And here is where you have the potential to really scale things up. Particularly if you’re playing solo in an environment like TTS (where you can save the state of your game without annoying your spouse by taking up the kitchen table with tiny planes for days or weeks on end), you can play those larger scenarios with more aircraft taking part.
Odds and Ends
The Second World War heralded the beginning of the jet age, and the game has rules to handle the early jet-powered aircraft. And once you’ve crossed that bridge, it’s easy to keep going. To that end, the Too Fat Lardies 2006 Christmas Special (available on their webstore here) contains a supplement called “Bag the MiG,” which extends the game into the Korean War. A further expansion called “Fox2” (available in the 2007 Christmas special, which you can find here) extended the game into the Vietnam era.
Additionally, if you’re intrigued by the concept of campaign play, you might want to check out the supplements Finest Hour (a campaign centered on the Battle of Britain) and Squadron Forward (a generic system for creating your own campaigns).
TFL is exclusively a rules publisher, and as a result players are free to play with whatever miniatures strike their fancy. I really like the 1/600 scale miniatures produced by Tumbling Dice. They have a really extensive range of aircraft available for very reasonable prices (a pack of three fighters of pretty much any type is just 2.00 GBP). Though they are much bigger, the 1/200 scale miniatures made by Ares Games for their “Wings of Glory” game are absolutely gorgeous and come pre-painted (though they are more expensive in comparison). Warlord Games’ “Blood Red Skies” game is produced in the same scale and are very reasonably priced. Tamiya has an extensive range of 1/700 WW2 aircraft, which is even further supplemented by other manufacturers like Navwar.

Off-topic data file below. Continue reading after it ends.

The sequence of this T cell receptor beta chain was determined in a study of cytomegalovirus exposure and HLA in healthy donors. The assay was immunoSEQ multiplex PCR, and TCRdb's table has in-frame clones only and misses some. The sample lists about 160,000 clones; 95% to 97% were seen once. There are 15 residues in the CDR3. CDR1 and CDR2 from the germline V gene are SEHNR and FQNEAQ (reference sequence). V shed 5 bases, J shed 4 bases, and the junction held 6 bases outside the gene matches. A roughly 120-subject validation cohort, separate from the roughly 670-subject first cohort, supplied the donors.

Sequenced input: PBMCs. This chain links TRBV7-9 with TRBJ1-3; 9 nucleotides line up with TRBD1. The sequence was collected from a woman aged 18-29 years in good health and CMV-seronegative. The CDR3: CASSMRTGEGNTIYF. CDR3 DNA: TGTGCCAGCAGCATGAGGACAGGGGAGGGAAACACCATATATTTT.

But let’s talk about the gorilla in the room – Shapeways and Thigiverse both have a growing collection of very nicely detailed STLs for the more common aircraft of WW2. If you have access to a 3D printer – especially a resin-based printer like an Anycubic Photon – then you can create your own air force in whatever scale strikes your fancy. The increasing quality and ease-of-use of 3D printing is a huge boon for historical wargaming, especially for games that use vehicles instead of human models.
Though it is one of their older offerings, I really feel like Bag the Hun holds up well. The game delivers the kind of tension and split-second opportunities that one normally associates with aerial combat. All of the other aspects of the game (air-to-sea and air-to-ground combat) are just icing on a very well-constructed cake. At 10.00 GBP for the PDF, it’s almost a steal for the amount and quality of material in the game. You can pick it up direct from the TFL web store here.
So if you ever watched Tora Tora Tora or the 1976 film Midway or the 1969 Battle of Britain and said, “Hell, yeah!” then you might want to give Bag the Hun a look.